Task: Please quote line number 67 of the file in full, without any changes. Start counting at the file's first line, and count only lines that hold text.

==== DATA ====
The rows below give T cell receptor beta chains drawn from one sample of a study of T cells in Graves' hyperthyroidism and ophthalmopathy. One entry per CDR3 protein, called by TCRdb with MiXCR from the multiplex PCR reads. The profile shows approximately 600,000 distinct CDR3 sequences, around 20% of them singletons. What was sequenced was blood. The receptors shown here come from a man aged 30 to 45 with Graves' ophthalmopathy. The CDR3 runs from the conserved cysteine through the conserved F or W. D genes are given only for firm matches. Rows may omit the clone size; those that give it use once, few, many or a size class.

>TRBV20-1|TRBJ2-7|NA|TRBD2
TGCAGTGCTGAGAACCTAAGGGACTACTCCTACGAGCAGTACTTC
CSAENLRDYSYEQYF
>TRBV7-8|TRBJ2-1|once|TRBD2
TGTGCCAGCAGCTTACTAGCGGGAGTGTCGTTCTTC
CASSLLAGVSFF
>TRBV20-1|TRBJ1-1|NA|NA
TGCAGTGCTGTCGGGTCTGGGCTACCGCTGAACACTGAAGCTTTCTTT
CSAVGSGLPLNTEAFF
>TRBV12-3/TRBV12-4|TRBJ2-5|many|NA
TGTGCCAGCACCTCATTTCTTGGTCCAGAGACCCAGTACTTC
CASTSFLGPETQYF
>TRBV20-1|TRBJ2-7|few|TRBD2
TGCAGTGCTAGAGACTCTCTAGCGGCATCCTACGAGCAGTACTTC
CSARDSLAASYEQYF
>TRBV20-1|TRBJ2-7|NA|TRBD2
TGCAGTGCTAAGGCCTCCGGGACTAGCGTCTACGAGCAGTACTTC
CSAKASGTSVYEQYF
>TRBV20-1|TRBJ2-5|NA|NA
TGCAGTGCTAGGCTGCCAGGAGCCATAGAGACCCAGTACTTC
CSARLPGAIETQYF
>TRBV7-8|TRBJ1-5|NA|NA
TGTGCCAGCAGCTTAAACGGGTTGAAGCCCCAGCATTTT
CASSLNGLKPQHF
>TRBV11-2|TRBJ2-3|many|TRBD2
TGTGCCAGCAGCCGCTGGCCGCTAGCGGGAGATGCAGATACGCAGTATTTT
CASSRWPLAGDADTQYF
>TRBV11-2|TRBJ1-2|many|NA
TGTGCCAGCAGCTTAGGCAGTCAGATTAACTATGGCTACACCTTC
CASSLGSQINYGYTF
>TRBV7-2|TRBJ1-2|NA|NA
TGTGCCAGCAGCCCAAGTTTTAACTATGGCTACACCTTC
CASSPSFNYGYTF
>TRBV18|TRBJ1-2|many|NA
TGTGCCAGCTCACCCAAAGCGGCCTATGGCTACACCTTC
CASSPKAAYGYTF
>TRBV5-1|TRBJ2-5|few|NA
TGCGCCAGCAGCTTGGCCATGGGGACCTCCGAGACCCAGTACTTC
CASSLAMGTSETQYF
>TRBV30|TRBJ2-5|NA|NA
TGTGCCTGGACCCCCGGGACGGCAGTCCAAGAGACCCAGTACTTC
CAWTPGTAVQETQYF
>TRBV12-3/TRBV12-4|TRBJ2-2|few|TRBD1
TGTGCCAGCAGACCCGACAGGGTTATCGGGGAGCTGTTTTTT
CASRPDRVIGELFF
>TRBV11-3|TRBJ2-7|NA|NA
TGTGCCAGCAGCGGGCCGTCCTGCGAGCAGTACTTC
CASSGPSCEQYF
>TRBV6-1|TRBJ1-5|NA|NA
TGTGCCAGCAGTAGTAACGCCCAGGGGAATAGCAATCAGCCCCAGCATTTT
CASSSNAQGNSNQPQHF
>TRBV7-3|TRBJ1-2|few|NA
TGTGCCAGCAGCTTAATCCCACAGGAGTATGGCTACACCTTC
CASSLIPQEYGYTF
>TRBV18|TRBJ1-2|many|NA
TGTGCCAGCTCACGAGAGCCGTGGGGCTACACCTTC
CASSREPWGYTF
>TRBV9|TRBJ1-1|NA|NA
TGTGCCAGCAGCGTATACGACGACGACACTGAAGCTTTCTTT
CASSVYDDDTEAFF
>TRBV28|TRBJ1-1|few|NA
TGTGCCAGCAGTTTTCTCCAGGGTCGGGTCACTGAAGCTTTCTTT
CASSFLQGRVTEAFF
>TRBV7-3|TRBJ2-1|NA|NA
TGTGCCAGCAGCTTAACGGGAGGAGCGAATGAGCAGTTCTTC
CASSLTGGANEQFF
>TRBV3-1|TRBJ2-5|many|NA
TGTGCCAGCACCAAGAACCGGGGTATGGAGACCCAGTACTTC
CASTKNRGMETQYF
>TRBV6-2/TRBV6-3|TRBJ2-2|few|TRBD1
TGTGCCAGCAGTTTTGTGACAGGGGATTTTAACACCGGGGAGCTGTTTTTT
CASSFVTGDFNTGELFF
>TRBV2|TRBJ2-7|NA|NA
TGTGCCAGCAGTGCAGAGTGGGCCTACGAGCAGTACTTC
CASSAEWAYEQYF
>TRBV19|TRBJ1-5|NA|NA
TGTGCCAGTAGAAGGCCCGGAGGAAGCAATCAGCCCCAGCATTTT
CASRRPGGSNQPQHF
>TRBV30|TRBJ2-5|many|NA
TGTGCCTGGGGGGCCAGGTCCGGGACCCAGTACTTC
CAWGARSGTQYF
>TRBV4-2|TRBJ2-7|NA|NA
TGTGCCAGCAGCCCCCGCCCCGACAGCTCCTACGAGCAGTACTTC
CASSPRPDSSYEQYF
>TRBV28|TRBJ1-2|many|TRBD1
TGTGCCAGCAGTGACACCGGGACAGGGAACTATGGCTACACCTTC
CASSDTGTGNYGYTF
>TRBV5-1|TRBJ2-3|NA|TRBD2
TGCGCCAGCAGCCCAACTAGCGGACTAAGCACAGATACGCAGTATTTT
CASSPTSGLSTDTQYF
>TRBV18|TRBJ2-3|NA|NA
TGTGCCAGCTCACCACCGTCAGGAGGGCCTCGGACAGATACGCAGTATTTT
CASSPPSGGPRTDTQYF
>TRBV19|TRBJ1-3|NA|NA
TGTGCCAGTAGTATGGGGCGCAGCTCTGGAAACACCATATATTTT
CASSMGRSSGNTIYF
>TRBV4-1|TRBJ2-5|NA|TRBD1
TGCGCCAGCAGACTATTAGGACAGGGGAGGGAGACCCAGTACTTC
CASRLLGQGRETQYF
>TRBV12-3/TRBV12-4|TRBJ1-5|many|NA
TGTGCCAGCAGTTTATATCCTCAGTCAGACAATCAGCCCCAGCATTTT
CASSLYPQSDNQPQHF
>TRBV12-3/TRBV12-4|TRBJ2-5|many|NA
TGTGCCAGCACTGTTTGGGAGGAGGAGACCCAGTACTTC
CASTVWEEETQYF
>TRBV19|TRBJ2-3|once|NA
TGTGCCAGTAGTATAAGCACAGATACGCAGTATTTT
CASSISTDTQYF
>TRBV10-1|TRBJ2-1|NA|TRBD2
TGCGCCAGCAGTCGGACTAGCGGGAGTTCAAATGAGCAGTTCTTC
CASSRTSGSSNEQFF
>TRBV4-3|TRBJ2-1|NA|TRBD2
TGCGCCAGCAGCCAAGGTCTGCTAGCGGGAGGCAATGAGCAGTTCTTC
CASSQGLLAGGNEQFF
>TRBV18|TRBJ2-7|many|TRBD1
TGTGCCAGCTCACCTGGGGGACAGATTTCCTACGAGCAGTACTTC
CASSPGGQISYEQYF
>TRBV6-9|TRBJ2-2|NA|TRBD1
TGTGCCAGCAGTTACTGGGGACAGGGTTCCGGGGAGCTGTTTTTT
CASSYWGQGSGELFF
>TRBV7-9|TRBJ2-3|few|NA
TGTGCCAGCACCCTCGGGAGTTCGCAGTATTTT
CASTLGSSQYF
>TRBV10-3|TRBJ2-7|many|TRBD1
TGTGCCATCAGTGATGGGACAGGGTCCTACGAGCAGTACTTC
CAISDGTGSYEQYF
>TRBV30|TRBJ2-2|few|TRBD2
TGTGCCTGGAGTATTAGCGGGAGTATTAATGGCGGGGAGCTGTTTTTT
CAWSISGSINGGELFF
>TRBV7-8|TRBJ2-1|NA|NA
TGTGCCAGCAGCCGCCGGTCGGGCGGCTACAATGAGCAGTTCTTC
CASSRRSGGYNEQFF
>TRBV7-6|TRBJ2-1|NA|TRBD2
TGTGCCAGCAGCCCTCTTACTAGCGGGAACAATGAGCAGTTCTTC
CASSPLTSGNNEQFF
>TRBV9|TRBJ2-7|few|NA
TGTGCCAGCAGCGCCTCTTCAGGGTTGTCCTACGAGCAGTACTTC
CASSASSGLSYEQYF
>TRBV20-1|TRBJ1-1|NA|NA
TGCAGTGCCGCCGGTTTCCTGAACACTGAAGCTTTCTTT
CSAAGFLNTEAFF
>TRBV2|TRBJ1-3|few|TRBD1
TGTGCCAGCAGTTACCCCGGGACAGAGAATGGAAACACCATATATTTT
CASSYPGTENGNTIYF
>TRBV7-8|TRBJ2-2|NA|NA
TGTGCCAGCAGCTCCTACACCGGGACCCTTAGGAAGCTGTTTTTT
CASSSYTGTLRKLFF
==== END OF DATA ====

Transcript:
CASSLTGGANEQFF